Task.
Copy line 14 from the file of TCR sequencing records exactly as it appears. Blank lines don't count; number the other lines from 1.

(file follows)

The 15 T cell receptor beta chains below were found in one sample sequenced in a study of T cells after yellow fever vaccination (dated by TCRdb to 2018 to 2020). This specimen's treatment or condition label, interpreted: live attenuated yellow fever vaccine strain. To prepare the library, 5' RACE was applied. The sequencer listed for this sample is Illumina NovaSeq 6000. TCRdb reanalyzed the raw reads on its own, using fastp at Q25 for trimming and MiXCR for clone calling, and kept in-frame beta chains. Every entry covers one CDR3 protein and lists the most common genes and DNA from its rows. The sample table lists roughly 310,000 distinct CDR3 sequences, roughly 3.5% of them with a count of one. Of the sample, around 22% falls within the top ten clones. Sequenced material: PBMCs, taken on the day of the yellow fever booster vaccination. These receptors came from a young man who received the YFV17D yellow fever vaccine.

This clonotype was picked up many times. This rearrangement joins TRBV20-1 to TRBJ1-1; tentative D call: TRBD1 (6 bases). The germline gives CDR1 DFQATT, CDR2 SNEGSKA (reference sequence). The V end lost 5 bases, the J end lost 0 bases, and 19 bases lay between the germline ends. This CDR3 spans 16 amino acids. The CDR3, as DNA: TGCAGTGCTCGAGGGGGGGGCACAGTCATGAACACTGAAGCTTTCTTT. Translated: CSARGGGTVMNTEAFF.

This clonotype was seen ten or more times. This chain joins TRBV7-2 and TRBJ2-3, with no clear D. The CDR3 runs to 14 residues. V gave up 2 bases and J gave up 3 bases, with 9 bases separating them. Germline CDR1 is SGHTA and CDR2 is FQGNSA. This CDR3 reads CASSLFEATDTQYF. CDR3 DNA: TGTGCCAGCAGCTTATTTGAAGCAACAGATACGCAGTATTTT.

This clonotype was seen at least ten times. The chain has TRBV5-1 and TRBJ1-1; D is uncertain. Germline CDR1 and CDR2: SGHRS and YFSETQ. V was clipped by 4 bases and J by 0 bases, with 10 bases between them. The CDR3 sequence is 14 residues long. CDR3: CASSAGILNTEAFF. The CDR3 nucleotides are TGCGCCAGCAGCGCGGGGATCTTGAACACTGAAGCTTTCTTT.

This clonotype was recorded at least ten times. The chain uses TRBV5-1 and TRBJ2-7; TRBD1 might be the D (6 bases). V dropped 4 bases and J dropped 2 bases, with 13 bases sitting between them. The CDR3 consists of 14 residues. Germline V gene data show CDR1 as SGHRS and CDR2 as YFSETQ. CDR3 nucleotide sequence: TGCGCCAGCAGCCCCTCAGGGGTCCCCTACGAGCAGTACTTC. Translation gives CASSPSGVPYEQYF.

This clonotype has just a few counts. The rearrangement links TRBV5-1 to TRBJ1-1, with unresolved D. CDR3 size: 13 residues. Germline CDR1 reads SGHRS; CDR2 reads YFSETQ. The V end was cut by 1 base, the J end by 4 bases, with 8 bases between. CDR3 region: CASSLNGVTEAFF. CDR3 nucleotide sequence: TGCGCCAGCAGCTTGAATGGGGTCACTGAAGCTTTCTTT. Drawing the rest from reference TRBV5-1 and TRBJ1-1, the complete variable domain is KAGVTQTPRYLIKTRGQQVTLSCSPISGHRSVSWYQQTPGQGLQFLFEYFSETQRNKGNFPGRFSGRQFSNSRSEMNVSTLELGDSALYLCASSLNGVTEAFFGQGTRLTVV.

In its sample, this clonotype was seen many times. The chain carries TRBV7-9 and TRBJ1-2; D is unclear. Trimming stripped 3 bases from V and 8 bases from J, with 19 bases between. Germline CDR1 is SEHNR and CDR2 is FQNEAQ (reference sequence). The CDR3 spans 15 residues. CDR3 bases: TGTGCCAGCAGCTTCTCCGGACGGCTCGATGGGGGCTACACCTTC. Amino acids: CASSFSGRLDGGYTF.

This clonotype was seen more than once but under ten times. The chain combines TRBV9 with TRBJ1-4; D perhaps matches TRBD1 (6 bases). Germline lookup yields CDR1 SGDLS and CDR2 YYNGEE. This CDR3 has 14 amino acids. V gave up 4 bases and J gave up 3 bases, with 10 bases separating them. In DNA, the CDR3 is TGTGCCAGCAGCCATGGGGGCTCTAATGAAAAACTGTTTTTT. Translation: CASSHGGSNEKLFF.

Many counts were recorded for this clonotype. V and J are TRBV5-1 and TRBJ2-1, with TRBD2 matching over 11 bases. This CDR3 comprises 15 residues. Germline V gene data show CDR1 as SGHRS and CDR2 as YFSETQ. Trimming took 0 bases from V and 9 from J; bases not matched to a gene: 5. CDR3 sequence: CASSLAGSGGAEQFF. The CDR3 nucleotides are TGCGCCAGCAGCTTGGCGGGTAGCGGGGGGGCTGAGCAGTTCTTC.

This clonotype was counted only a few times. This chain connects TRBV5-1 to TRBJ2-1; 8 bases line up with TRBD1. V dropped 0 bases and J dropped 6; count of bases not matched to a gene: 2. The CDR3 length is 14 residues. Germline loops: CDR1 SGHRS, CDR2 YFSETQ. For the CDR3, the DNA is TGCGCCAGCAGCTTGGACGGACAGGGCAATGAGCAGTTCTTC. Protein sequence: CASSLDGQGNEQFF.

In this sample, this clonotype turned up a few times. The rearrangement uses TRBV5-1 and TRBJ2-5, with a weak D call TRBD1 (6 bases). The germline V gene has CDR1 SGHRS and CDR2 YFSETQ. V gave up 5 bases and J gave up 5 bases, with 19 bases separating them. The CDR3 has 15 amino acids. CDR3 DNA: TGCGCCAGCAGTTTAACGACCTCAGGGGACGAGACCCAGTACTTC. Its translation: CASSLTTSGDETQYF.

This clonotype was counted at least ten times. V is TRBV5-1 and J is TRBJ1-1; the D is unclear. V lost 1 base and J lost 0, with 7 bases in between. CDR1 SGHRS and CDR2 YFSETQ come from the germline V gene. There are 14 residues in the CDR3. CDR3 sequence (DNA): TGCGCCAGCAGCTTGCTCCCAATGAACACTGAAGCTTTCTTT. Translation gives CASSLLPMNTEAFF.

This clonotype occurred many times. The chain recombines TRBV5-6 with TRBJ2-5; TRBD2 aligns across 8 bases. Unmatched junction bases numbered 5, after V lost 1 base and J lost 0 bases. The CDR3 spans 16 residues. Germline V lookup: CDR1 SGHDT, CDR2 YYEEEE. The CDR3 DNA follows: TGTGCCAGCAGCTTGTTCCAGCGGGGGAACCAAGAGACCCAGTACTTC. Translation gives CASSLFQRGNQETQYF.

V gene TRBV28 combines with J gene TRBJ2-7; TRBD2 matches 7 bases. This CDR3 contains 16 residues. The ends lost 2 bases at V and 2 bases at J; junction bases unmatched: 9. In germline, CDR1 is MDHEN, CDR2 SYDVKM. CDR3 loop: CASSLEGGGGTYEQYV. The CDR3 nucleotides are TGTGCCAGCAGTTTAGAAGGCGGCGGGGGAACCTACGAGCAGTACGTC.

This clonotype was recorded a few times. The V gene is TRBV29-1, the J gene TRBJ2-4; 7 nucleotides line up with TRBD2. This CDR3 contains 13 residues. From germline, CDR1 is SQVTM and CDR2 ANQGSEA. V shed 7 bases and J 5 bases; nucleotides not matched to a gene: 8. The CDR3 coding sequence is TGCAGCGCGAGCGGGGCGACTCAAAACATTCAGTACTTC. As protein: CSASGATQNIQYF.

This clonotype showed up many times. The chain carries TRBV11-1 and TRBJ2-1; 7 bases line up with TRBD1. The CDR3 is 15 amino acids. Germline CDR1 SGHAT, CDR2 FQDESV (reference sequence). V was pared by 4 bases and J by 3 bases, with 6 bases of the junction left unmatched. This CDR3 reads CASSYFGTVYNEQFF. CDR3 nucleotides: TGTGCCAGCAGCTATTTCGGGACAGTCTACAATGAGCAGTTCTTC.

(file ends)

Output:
V gene TRBV28 combines with J gene TRBJ2-7; TRBD2 matches 7 bases. This CDR3 contains 16 residues. The ends lost 2 bases at V and 2 bases at J; junction bases unmatched: 9. In germline, CDR1 is MDHEN, CDR2 SYDVKM. CDR3 loop: CASSLEGGGGTYEQYV. The CDR3 nucleotides are TGTGCCAGCAGTTTAGAAGGCGGCGGGGGAACCTACGAGCAGTACGTC.